I have written about Arrowleaf Balsamroot (Balsamorhiza sagittata) before, and it is by far my current favorite plant in Central Oregon.  I just harvested new root this spring for my cough syrups.  It grows all over Central Oregon, but finding a patch that is legally harvested is often the toughest part.  If you are harvesting on forest service land, just make sure that you get a plant permit from the forest that you are harvesting on, to avoid costly fines.

Arrowleaf Balsam, is part of the Aster Family, Asteraceae, a species of the Balsamroot genus, and is a perennial herbaceous plant. Harvesting the plant can be tricky in that it often grows in rocky soil and using a cupn, or digging stick is advised. Take as much of the root as you can in that it took a long time for that root to get that big, so wasting it would not honor the plant.  A search for ethnobotanical applications turned up 109 uses (http://herb.umd.umich.edu/herb/search.pl?searchstring=Balsamorhiza+sagittata). This should not be surprising, as plant names often reveal the plant’s characteristics, in this case, the root as supplying balsam: “Balsam is a term used for various pleasantly scented plant products. These are oily or gummy oleoresins, usually containing benzoic acid or cinnamic acid, obtained from the exudate of various trees and shrubs and used as a base for some botanical medicines.” (http://en.wikipedia.org/wiki/Balsam).

  • This is a summary of uses from the University of Michigan ethnobotany database; its properties classify it as an analgesic, disinfectant, antirheumatic (internal), dermatological aid, venereal aid, gynecological aid, urinary aid, diaphoretic, eye medicine, antidiarrheal, oral/throat aid, burn dressing, cathartic, pulmonary aid, hemostat, tuberculosis remedy, dietary aid, cold remedy, febrifuge (lowers fevers), gastrointestinal aid, panacea, sedative, beverage, candy, food, incense/fragrance, tool/containers, and gathered for trade. If you follow the blog to the bottom it shows pictures on processing the root.

Here is a partial listing of traditional uses of Arrowleaf.

  • -Root smudge smoke inhaled for body aches.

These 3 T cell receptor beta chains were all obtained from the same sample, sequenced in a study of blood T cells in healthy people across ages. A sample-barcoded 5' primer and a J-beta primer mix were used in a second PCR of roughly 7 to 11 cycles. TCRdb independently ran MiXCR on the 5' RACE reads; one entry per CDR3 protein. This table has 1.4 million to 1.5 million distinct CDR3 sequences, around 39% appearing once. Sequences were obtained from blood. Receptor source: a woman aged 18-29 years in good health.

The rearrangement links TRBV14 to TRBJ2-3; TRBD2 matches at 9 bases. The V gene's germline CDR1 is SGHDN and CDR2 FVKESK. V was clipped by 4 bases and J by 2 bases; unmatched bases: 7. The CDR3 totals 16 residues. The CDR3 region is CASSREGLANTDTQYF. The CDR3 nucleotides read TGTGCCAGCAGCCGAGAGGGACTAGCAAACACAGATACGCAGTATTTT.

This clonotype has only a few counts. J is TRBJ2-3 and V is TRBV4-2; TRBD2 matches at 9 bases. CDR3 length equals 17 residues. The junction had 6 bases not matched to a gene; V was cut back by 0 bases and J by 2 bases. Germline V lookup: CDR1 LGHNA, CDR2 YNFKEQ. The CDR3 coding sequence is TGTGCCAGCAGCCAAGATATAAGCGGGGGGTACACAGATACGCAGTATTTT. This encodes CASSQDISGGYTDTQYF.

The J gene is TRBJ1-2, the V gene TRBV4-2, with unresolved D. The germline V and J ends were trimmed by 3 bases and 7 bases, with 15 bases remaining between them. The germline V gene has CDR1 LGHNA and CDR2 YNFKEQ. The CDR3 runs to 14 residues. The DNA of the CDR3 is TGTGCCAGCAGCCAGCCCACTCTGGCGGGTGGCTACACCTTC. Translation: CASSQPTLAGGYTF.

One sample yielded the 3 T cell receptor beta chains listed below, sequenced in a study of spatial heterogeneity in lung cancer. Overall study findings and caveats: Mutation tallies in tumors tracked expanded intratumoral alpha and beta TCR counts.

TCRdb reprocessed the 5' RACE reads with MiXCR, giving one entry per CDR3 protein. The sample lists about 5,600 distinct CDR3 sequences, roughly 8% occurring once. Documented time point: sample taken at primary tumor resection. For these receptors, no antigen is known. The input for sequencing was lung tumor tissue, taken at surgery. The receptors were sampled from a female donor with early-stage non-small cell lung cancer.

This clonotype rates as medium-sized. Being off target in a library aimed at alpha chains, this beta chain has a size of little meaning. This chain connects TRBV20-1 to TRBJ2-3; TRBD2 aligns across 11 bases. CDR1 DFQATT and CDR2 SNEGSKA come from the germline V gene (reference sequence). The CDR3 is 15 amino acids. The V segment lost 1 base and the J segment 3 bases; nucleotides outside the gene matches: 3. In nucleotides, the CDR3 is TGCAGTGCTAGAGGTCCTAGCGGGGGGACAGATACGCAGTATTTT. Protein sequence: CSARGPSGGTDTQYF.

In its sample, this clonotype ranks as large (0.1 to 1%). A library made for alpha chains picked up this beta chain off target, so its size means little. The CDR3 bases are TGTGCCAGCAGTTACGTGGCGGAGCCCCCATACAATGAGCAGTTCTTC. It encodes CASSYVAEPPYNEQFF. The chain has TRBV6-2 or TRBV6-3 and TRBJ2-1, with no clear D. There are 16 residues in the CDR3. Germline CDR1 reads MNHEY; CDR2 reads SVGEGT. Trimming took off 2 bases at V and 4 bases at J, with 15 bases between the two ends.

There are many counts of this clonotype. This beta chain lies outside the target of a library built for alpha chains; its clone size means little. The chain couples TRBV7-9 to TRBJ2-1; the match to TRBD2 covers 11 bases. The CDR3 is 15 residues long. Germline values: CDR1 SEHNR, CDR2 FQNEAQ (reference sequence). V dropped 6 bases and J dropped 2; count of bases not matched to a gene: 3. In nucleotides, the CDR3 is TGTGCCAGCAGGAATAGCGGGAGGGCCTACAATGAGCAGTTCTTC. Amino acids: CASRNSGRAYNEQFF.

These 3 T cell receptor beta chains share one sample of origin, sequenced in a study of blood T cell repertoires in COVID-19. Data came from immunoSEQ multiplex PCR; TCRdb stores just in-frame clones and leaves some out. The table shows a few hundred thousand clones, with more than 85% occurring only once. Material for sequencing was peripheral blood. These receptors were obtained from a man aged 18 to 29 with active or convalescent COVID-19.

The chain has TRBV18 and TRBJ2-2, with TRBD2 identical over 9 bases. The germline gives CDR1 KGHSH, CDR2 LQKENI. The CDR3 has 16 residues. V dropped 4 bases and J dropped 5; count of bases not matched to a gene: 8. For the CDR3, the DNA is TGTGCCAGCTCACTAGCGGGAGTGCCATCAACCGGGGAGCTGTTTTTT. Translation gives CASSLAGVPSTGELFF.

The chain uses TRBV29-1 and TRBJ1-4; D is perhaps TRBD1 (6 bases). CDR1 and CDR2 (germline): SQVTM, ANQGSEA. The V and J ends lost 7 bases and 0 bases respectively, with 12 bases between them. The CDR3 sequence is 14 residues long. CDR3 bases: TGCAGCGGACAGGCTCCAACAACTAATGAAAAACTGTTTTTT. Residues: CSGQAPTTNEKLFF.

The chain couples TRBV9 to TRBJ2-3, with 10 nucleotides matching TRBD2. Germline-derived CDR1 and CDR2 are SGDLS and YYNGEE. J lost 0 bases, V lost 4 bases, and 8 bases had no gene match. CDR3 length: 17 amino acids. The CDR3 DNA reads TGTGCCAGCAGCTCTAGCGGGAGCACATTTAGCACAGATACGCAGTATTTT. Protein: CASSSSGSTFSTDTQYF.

• -Poultice of chewed roots applied to blisters and sores.
  • -Infusion of leaves, roots and stems taken for stomach pains and headaches.
  • -Steam of decoction of plant inhaled for headache and used as wash on head.
  • -Decoction or infusion of leaves, roots and stems taken for stomach pains/stomachache.
  • -Infusion of leaves, stems and roots taken for colds.
  • -Decoction of root taken when labor begins, to insure easy delivery.
  • -Root chewed for toothaches.
  • Infusion of roots taken for whooping cough, tuberculosis, or to increase urine
  • Poultice of root infusion used for wounds, cuts and bruises.
  • -Decoction of root taken to produce profuse perspiration for rheumatism.
  • -Poultice of mashed root applied to insect bites or swellings.
  • -Poultice of powdered, dried root applied to syphilitic sores.
  • -Pulverized root sprinkled on sores and boils.
  • Infusion of root rubbed into hair and scalp to help hair grow.
  • Infusion of leaves used as a wash for poison ivy and running sores.
  • Seeds eaten for dysentery.
  • Young shoots eaten raw or baked in the ground or oven.
  • Young stems and leaves eaten raw as a salad.
  • Roots eaten raw and cooked.

Below is a series of pictures that depict how to process it for cough syrup:

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After harvesting rinse dirt with water and clean roots with brush.

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Then smash with hammer, or meat tenderizer to expose roots removing outer layer and tearing into strips.

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Tear the root into strips and put into large cast iron dutch over.  Add honey and simmer on low heat for 4 hours, let cool overnight, and simmer again for 2 hours, let cool overnight, strain.

 

 

 

Agrimony

Agrimony is a herb that has fallen out of favor.  Some herbs have so many uses that they lose their place in the pharmacopeia.  Agrimony has many uses but is specific both external and interval uses related to liver functioning.  Agrimony contains a particular volatile oil, which may be obtained from the plant by distillation and also a bitter principle. It yields in addition 5 per cent of tannin, so that its use in cottage medicine for gargles and as an astringent applicant to indolent ulcers and wounds is well justified. Dried, above-ground parts of the plant, harvested shortly before or during summer flowering. Research published as recently as April 2005 tends to confirm Culpepper’s use of agrimony to treat various environmental toxins. Agrimony extracts do seem to protect against viral infections in general and hepatitis B in particular, providing the tea is made with boiling, rather than merely hot, water. Agrimony prepared at any temperature may support liver function.

  • anti-inflammatory [an agent to ease inflammation]
  • antiseptic [an agent for inhibiting the growth of micro organism on living tissue or destroying pathogenic or putrefactive bacteria] – mild
  • antiseptic activity against certain disease-causing bacteria and fungi
  • astringent (mild) [an agent that contracts organic tissue, reducing secretions or discharges]
  • deobstruant [an agent that clears away obstructions by opening the natural passages of the body]
  • diuretic [an agent that increases the secretion and expulsion of urine] 
  • tonic [an agent that strengthens or invigorates organs or the entire organism]
  • vulnerary [a healing application for wounds]